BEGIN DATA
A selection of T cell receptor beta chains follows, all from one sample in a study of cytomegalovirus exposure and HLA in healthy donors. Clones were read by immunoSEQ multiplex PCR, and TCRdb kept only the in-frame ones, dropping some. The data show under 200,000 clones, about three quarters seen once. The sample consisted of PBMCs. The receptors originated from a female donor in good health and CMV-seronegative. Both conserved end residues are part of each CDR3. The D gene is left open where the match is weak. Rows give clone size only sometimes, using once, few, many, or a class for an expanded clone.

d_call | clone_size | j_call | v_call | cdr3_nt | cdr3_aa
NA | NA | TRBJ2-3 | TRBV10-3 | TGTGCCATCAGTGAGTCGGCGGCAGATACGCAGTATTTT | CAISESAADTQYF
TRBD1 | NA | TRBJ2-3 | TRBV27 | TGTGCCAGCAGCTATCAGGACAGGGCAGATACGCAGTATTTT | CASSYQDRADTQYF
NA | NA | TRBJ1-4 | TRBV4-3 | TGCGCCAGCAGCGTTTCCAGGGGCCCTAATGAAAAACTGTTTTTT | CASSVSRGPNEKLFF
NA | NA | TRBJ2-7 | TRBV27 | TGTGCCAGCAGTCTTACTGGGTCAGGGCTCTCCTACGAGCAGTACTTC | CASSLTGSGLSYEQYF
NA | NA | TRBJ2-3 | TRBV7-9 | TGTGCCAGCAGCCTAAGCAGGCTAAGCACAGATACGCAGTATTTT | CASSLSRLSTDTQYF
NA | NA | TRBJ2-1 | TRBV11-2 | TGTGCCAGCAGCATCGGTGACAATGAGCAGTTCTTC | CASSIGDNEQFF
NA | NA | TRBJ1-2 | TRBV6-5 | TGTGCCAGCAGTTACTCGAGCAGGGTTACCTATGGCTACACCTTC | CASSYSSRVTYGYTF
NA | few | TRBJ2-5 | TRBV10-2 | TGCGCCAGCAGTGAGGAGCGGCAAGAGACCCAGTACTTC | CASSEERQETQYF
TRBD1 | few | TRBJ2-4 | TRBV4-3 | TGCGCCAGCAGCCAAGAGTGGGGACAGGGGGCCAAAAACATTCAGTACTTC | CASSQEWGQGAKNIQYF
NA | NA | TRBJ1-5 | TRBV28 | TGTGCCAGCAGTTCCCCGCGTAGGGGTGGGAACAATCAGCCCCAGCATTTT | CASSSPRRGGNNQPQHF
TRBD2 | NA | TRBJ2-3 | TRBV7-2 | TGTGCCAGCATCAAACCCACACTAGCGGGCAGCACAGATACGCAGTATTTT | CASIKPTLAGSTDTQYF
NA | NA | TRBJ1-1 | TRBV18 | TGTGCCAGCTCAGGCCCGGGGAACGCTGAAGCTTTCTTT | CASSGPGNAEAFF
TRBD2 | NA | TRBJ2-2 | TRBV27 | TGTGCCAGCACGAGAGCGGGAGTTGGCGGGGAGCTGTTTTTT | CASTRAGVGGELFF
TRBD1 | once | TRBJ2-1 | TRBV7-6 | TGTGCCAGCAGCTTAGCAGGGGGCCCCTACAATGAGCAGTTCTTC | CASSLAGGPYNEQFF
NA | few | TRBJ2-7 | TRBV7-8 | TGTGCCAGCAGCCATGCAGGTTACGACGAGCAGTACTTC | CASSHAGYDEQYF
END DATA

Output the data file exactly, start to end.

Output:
A selection of T cell receptor beta chains follows, all from one sample in a study of cytomegalovirus exposure and HLA in healthy donors. Clones were read by immunoSEQ multiplex PCR, and TCRdb kept only the in-frame ones, dropping some. The data show under 200,000 clones, about three quarters seen once. The sample consisted of PBMCs. The receptors originated from a female donor in good health and CMV-seronegative. Both conserved end residues are part of each CDR3. The D gene is left open where the match is weak. Rows give clone size only sometimes, using once, few, many, or a class for an expanded clone.

d_call | clone_size | j_call | v_call | cdr3_nt | cdr3_aa
NA | NA | TRBJ2-3 | TRBV10-3 | TGTGCCATCAGTGAGTCGGCGGCAGATACGCAGTATTTT | CAISESAADTQYF
TRBD1 | NA | TRBJ2-3 | TRBV27 | TGTGCCAGCAGCTATCAGGACAGGGCAGATACGCAGTATTTT | CASSYQDRADTQYF
NA | NA | TRBJ1-4 | TRBV4-3 | TGCGCCAGCAGCGTTTCCAGGGGCCCTAATGAAAAACTGTTTTTT | CASSVSRGPNEKLFF
NA | NA | TRBJ2-7 | TRBV27 | TGTGCCAGCAGTCTTACTGGGTCAGGGCTCTCCTACGAGCAGTACTTC | CASSLTGSGLSYEQYF
NA | NA | TRBJ2-3 | TRBV7-9 | TGTGCCAGCAGCCTAAGCAGGCTAAGCACAGATACGCAGTATTTT | CASSLSRLSTDTQYF
NA | NA | TRBJ2-1 | TRBV11-2 | TGTGCCAGCAGCATCGGTGACAATGAGCAGTTCTTC | CASSIGDNEQFF
NA | NA | TRBJ1-2 | TRBV6-5 | TGTGCCAGCAGTTACTCGAGCAGGGTTACCTATGGCTACACCTTC | CASSYSSRVTYGYTF
NA | few | TRBJ2-5 | TRBV10-2 | TGCGCCAGCAGTGAGGAGCGGCAAGAGACCCAGTACTTC | CASSEERQETQYF
TRBD1 | few | TRBJ2-4 | TRBV4-3 | TGCGCCAGCAGCCAAGAGTGGGGACAGGGGGCCAAAAACATTCAGTACTTC | CASSQEWGQGAKNIQYF
NA | NA | TRBJ1-5 | TRBV28 | TGTGCCAGCAGTTCCCCGCGTAGGGGTGGGAACAATCAGCCCCAGCATTTT | CASSSPRRGGNNQPQHF
TRBD2 | NA | TRBJ2-3 | TRBV7-2 | TGTGCCAGCATCAAACCCACACTAGCGGGCAGCACAGATACGCAGTATTTT | CASIKPTLAGSTDTQYF
NA | NA | TRBJ1-1 | TRBV18 | TGTGCCAGCTCAGGCCCGGGGAACGCTGAAGCTTTCTTT | CASSGPGNAEAFF
TRBD2 | NA | TRBJ2-2 | TRBV27 | TGTGCCAGCACGAGAGCGGGAGTTGGCGGGGAGCTGTTTTTT | CASTRAGVGGELFF
TRBD1 | once | TRBJ2-1 | TRBV7-6 | TGTGCCAGCAGCTTAGCAGGGGGCCCCTACAATGAGCAGTTCTTC | CASSLAGGPYNEQFF
NA | few | TRBJ2-7 | TRBV7-8 | TGTGCCAGCAGCCATGCAGGTTACGACGAGCAGTACTTC | CASSHAGYDEQYF